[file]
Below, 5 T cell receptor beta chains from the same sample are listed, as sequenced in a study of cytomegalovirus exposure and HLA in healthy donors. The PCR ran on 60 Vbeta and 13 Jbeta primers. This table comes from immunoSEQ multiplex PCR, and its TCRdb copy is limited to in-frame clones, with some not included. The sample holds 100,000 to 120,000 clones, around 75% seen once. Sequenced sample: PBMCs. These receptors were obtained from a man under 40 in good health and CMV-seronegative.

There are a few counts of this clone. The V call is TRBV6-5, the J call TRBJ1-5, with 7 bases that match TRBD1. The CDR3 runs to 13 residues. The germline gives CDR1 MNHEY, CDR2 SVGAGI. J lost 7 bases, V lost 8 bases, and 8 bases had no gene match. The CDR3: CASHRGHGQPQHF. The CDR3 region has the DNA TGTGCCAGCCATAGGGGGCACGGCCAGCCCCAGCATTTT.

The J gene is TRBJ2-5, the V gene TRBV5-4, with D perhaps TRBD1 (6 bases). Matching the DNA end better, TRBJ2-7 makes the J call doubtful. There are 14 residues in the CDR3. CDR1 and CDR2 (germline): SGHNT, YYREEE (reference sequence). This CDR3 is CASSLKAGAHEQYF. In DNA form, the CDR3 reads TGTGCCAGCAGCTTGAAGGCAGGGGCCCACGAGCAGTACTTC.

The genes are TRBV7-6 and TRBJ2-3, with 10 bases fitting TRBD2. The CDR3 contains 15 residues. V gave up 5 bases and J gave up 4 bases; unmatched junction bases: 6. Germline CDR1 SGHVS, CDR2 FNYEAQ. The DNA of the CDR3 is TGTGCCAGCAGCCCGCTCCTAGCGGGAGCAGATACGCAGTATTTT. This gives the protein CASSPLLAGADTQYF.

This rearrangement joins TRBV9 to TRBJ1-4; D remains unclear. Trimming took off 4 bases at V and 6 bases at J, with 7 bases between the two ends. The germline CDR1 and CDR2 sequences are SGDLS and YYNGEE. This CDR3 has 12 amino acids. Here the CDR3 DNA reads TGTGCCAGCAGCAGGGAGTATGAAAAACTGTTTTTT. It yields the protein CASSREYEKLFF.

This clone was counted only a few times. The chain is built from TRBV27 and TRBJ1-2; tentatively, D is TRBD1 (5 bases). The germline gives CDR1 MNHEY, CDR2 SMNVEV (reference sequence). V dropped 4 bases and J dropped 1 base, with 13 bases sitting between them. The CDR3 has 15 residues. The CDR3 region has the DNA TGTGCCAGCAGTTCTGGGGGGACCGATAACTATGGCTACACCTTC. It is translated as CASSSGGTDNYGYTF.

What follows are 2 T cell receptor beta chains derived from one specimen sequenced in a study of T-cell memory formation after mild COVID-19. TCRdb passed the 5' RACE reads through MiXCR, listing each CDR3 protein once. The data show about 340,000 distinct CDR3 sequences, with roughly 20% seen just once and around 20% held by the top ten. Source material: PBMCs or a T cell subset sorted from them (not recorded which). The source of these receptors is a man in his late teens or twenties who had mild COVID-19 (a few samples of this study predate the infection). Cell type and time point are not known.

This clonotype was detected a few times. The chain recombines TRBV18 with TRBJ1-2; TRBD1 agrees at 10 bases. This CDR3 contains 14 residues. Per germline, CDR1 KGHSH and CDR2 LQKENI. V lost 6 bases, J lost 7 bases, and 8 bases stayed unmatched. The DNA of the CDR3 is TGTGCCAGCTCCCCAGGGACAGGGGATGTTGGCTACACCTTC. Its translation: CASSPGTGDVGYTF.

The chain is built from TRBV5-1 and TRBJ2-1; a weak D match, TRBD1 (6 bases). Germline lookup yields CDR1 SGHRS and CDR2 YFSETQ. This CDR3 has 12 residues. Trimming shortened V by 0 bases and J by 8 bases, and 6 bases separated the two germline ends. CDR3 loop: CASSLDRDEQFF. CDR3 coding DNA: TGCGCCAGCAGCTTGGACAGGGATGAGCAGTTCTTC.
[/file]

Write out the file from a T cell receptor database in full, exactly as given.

Below, 5 T cell receptor beta chains from the same sample are listed, as sequenced in a study of cytomegalovirus exposure and HLA in healthy donors. The PCR ran on 60 Vbeta and 13 Jbeta primers. This table comes from immunoSEQ multiplex PCR, and its TCRdb copy is limited to in-frame clones, with some not included. The sample holds 100,000 to 120,000 clones, around 75% seen once. Sequenced sample: PBMCs. These receptors were obtained from a man under 40 in good health and CMV-seronegative.

There are a few counts of this clone. The V call is TRBV6-5, the J call TRBJ1-5, with 7 bases that match TRBD1. The CDR3 runs to 13 residues. The germline gives CDR1 MNHEY, CDR2 SVGAGI. J lost 7 bases, V lost 8 bases, and 8 bases had no gene match. The CDR3: CASHRGHGQPQHF. The CDR3 region has the DNA TGTGCCAGCCATAGGGGGCACGGCCAGCCCCAGCATTTT.

The J gene is TRBJ2-5, the V gene TRBV5-4, with D perhaps TRBD1 (6 bases). Matching the DNA end better, TRBJ2-7 makes the J call doubtful. There are 14 residues in the CDR3. CDR1 and CDR2 (germline): SGHNT, YYREEE (reference sequence). This CDR3 is CASSLKAGAHEQYF. In DNA form, the CDR3 reads TGTGCCAGCAGCTTGAAGGCAGGGGCCCACGAGCAGTACTTC.

The genes are TRBV7-6 and TRBJ2-3, with 10 bases fitting TRBD2. The CDR3 contains 15 residues. V gave up 5 bases and J gave up 4 bases; unmatched junction bases: 6. Germline CDR1 SGHVS, CDR2 FNYEAQ. The DNA of the CDR3 is TGTGCCAGCAGCCCGCTCCTAGCGGGAGCAGATACGCAGTATTTT. This gives the protein CASSPLLAGADTQYF.

This rearrangement joins TRBV9 to TRBJ1-4; D remains unclear. Trimming took off 4 bases at V and 6 bases at J, with 7 bases between the two ends. The germline CDR1 and CDR2 sequences are SGDLS and YYNGEE. This CDR3 has 12 amino acids. Here the CDR3 DNA reads TGTGCCAGCAGCAGGGAGTATGAAAAACTGTTTTTT. It yields the protein CASSREYEKLFF.

This clone was counted only a few times. The chain is built from TRBV27 and TRBJ1-2; tentatively, D is TRBD1 (5 bases). The germline gives CDR1 MNHEY, CDR2 SMNVEV (reference sequence). V dropped 4 bases and J dropped 1 base, with 13 bases sitting between them. The CDR3 has 15 residues. The CDR3 region has the DNA TGTGCCAGCAGTTCTGGGGGGACCGATAACTATGGCTACACCTTC. It is translated as CASSSGGTDNYGYTF.

What follows are 2 T cell receptor beta chains derived from one specimen sequenced in a study of T-cell memory formation after mild COVID-19. TCRdb passed the 5' RACE reads through MiXCR, listing each CDR3 protein once. The data show about 340,000 distinct CDR3 sequences, with roughly 20% seen just once and around 20% held by the top ten. Source material: PBMCs or a T cell subset sorted from them (not recorded which). The source of these receptors is a man in his late teens or twenties who had mild COVID-19 (a few samples of this study predate the infection). Cell type and time point are not known.

This clonotype was detected a few times. The chain recombines TRBV18 with TRBJ1-2; TRBD1 agrees at 10 bases. This CDR3 contains 14 residues. Per germline, CDR1 KGHSH and CDR2 LQKENI. V lost 6 bases, J lost 7 bases, and 8 bases stayed unmatched. The DNA of the CDR3 is TGTGCCAGCTCCCCAGGGACAGGGGATGTTGGCTACACCTTC. Its translation: CASSPGTGDVGYTF.

The chain is built from TRBV5-1 and TRBJ2-1; a weak D match, TRBD1 (6 bases). Germline lookup yields CDR1 SGHRS and CDR2 YFSETQ. This CDR3 has 12 residues. Trimming shortened V by 0 bases and J by 8 bases, and 6 bases separated the two germline ends. CDR3 loop: CASSLDRDEQFF. CDR3 coding DNA: TGCGCCAGCAGCTTGGACAGGGATGAGCAGTTCTTC.